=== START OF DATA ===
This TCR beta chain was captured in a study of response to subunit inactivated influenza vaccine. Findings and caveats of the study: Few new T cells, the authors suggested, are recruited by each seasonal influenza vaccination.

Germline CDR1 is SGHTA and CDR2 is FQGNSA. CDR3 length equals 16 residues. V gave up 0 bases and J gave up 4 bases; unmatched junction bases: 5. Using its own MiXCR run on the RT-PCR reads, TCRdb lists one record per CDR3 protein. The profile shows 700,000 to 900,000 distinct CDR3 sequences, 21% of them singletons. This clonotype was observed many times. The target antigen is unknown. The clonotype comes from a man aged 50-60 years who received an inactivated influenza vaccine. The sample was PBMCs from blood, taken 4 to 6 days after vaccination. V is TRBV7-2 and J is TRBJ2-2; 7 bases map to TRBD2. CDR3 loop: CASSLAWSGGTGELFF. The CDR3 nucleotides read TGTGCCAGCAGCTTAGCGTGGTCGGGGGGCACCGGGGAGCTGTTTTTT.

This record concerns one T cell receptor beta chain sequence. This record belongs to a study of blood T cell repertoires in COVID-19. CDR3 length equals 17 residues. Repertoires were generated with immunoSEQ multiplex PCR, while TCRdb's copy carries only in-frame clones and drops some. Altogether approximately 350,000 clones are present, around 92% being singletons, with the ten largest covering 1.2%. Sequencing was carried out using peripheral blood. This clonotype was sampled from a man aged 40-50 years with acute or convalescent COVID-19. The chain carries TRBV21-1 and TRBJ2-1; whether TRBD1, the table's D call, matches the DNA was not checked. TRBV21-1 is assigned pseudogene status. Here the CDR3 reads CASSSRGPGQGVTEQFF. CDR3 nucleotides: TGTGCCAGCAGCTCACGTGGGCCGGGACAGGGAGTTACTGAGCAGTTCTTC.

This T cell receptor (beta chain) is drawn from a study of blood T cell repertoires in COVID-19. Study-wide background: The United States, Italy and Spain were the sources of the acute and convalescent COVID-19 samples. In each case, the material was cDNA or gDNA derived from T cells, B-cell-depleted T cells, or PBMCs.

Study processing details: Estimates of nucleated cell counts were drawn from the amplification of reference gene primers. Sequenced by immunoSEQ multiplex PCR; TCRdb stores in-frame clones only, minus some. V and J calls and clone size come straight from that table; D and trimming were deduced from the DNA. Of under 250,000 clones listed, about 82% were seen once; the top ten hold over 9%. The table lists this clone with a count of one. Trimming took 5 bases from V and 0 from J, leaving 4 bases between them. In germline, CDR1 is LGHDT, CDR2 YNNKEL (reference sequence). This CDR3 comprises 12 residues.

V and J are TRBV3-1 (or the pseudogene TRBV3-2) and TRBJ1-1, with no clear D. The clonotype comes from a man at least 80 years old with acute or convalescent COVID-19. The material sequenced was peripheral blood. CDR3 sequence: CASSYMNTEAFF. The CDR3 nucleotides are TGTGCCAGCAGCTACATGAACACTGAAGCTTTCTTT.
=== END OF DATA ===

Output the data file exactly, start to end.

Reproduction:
This TCR beta chain was captured in a study of response to subunit inactivated influenza vaccine. Findings and caveats of the study: Few new T cells, the authors suggested, are recruited by each seasonal influenza vaccination.

Germline CDR1 is SGHTA and CDR2 is FQGNSA. CDR3 length equals 16 residues. V gave up 0 bases and J gave up 4 bases; unmatched junction bases: 5. Using its own MiXCR run on the RT-PCR reads, TCRdb lists one record per CDR3 protein. The profile shows 700,000 to 900,000 distinct CDR3 sequences, 21% of them singletons. This clonotype was observed many times. The target antigen is unknown. The clonotype comes from a man aged 50-60 years who received an inactivated influenza vaccine. The sample was PBMCs from blood, taken 4 to 6 days after vaccination. V is TRBV7-2 and J is TRBJ2-2; 7 bases map to TRBD2. CDR3 loop: CASSLAWSGGTGELFF. The CDR3 nucleotides read TGTGCCAGCAGCTTAGCGTGGTCGGGGGGCACCGGGGAGCTGTTTTTT.

This record concerns one T cell receptor beta chain sequence. This record belongs to a study of blood T cell repertoires in COVID-19. CDR3 length equals 17 residues. Repertoires were generated with immunoSEQ multiplex PCR, while TCRdb's copy carries only in-frame clones and drops some. Altogether approximately 350,000 clones are present, around 92% being singletons, with the ten largest covering 1.2%. Sequencing was carried out using peripheral blood. This clonotype was sampled from a man aged 40-50 years with acute or convalescent COVID-19. The chain carries TRBV21-1 and TRBJ2-1; whether TRBD1, the table's D call, matches the DNA was not checked. TRBV21-1 is assigned pseudogene status. Here the CDR3 reads CASSSRGPGQGVTEQFF. CDR3 nucleotides: TGTGCCAGCAGCTCACGTGGGCCGGGACAGGGAGTTACTGAGCAGTTCTTC.

This T cell receptor (beta chain) is drawn from a study of blood T cell repertoires in COVID-19. Study-wide background: The United States, Italy and Spain were the sources of the acute and convalescent COVID-19 samples. In each case, the material was cDNA or gDNA derived from T cells, B-cell-depleted T cells, or PBMCs.

Study processing details: Estimates of nucleated cell counts were drawn from the amplification of reference gene primers. Sequenced by immunoSEQ multiplex PCR; TCRdb stores in-frame clones only, minus some. V and J calls and clone size come straight from that table; D and trimming were deduced from the DNA. Of under 250,000 clones listed, about 82% were seen once; the top ten hold over 9%. The table lists this clone with a count of one. Trimming took 5 bases from V and 0 from J, leaving 4 bases between them. In germline, CDR1 is LGHDT, CDR2 YNNKEL (reference sequence). This CDR3 comprises 12 residues.

V and J are TRBV3-1 (or the pseudogene TRBV3-2) and TRBJ1-1, with no clear D. The clonotype comes from a man at least 80 years old with acute or convalescent COVID-19. The material sequenced was peripheral blood. CDR3 sequence: CASSYMNTEAFF. The CDR3 nucleotides are TGTGCCAGCAGCTACATGAACACTGAAGCTTTCTTT.